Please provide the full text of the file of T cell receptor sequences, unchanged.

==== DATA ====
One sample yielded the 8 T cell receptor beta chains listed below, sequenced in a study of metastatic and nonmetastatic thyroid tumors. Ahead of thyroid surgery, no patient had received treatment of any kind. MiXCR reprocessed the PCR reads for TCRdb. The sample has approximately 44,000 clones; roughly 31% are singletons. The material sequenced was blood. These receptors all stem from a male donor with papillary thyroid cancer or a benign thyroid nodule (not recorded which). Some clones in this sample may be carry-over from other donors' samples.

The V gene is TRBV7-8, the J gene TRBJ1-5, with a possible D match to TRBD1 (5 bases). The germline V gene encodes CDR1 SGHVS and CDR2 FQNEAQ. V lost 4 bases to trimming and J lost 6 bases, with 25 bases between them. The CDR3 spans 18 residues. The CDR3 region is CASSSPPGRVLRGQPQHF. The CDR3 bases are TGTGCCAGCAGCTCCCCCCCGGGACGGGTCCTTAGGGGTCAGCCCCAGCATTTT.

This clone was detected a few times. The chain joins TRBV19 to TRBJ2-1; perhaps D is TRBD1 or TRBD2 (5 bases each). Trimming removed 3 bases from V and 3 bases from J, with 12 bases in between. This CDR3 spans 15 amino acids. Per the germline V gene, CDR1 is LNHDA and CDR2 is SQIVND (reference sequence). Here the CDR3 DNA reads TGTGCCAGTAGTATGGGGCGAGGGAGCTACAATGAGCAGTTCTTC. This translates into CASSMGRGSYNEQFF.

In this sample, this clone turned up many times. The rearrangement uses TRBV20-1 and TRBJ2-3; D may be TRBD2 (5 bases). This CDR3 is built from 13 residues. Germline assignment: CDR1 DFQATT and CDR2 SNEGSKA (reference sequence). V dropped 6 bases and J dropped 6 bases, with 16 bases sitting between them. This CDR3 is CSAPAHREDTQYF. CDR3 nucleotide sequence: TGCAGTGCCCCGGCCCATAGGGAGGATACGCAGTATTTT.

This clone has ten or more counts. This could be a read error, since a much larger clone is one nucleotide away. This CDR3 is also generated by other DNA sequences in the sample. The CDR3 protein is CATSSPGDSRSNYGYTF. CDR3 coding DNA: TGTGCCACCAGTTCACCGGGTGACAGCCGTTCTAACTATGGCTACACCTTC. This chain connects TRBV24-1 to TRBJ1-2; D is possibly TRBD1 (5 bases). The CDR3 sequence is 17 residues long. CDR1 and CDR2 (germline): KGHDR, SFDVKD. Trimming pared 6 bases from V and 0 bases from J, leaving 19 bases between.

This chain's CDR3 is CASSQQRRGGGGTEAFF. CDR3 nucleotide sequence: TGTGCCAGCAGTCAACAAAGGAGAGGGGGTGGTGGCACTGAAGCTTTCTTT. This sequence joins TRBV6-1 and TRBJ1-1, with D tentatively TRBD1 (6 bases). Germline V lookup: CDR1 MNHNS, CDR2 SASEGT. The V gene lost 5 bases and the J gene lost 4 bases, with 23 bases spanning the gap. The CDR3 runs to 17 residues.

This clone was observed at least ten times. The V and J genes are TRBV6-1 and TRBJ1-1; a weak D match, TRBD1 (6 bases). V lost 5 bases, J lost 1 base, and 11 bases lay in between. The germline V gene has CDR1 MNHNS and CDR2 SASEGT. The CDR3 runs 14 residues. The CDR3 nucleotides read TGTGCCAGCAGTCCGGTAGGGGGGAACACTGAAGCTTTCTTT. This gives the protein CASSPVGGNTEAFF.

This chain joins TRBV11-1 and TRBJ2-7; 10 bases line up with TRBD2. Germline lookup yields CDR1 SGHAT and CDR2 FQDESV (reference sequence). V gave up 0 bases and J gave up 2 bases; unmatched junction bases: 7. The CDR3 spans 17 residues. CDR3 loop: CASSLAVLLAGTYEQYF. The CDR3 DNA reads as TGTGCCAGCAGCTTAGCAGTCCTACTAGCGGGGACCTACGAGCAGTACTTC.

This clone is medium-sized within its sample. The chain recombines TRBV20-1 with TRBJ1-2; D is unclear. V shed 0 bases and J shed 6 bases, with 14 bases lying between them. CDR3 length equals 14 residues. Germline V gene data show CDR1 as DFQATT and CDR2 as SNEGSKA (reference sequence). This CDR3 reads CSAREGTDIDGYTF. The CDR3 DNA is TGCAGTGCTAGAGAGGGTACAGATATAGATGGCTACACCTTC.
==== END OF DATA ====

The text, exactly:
One sample yielded the 8 T cell receptor beta chains listed below, sequenced in a study of metastatic and nonmetastatic thyroid tumors. Ahead of thyroid surgery, no patient had received treatment of any kind. MiXCR reprocessed the PCR reads for TCRdb. The sample has approximately 44,000 clones; roughly 31% are singletons. The material sequenced was blood. These receptors all stem from a male donor with papillary thyroid cancer or a benign thyroid nodule (not recorded which). Some clones in this sample may be carry-over from other donors' samples.

The V gene is TRBV7-8, the J gene TRBJ1-5, with a possible D match to TRBD1 (5 bases). The germline V gene encodes CDR1 SGHVS and CDR2 FQNEAQ. V lost 4 bases to trimming and J lost 6 bases, with 25 bases between them. The CDR3 spans 18 residues. The CDR3 region is CASSSPPGRVLRGQPQHF. The CDR3 bases are TGTGCCAGCAGCTCCCCCCCGGGACGGGTCCTTAGGGGTCAGCCCCAGCATTTT.

This clone was detected a few times. The chain joins TRBV19 to TRBJ2-1; perhaps D is TRBD1 or TRBD2 (5 bases each). Trimming removed 3 bases from V and 3 bases from J, with 12 bases in between. This CDR3 spans 15 amino acids. Per the germline V gene, CDR1 is LNHDA and CDR2 is SQIVND (reference sequence). Here the CDR3 DNA reads TGTGCCAGTAGTATGGGGCGAGGGAGCTACAATGAGCAGTTCTTC. This translates into CASSMGRGSYNEQFF.

In this sample, this clone turned up many times. The rearrangement uses TRBV20-1 and TRBJ2-3; D may be TRBD2 (5 bases). This CDR3 is built from 13 residues. Germline assignment: CDR1 DFQATT and CDR2 SNEGSKA (reference sequence). V dropped 6 bases and J dropped 6 bases, with 16 bases sitting between them. This CDR3 is CSAPAHREDTQYF. CDR3 nucleotide sequence: TGCAGTGCCCCGGCCCATAGGGAGGATACGCAGTATTTT.

This clone has ten or more counts. This could be a read error, since a much larger clone is one nucleotide away. This CDR3 is also generated by other DNA sequences in the sample. The CDR3 protein is CATSSPGDSRSNYGYTF. CDR3 coding DNA: TGTGCCACCAGTTCACCGGGTGACAGCCGTTCTAACTATGGCTACACCTTC. This chain connects TRBV24-1 to TRBJ1-2; D is possibly TRBD1 (5 bases). The CDR3 sequence is 17 residues long. CDR1 and CDR2 (germline): KGHDR, SFDVKD. Trimming pared 6 bases from V and 0 bases from J, leaving 19 bases between.

This chain's CDR3 is CASSQQRRGGGGTEAFF. CDR3 nucleotide sequence: TGTGCCAGCAGTCAACAAAGGAGAGGGGGTGGTGGCACTGAAGCTTTCTTT. This sequence joins TRBV6-1 and TRBJ1-1, with D tentatively TRBD1 (6 bases). Germline V lookup: CDR1 MNHNS, CDR2 SASEGT. The V gene lost 5 bases and the J gene lost 4 bases, with 23 bases spanning the gap. The CDR3 runs to 17 residues.

This clone was observed at least ten times. The V and J genes are TRBV6-1 and TRBJ1-1; a weak D match, TRBD1 (6 bases). V lost 5 bases, J lost 1 base, and 11 bases lay in between. The germline V gene has CDR1 MNHNS and CDR2 SASEGT. The CDR3 runs 14 residues. The CDR3 nucleotides read TGTGCCAGCAGTCCGGTAGGGGGGAACACTGAAGCTTTCTTT. This gives the protein CASSPVGGNTEAFF.

This chain joins TRBV11-1 and TRBJ2-7; 10 bases line up with TRBD2. Germline lookup yields CDR1 SGHAT and CDR2 FQDESV (reference sequence). V gave up 0 bases and J gave up 2 bases; unmatched junction bases: 7. The CDR3 spans 17 residues. CDR3 loop: CASSLAVLLAGTYEQYF. The CDR3 DNA reads as TGTGCCAGCAGCTTAGCAGTCCTACTAGCGGGGACCTACGAGCAGTACTTC.

This clone is medium-sized within its sample. The chain recombines TRBV20-1 with TRBJ1-2; D is unclear. V shed 0 bases and J shed 6 bases, with 14 bases lying between them. CDR3 length equals 14 residues. Germline V gene data show CDR1 as DFQATT and CDR2 as SNEGSKA (reference sequence). This CDR3 reads CSAREGTDIDGYTF. The CDR3 DNA is TGCAGTGCTAGAGAGGGTACAGATATAGATGGCTACACCTTC.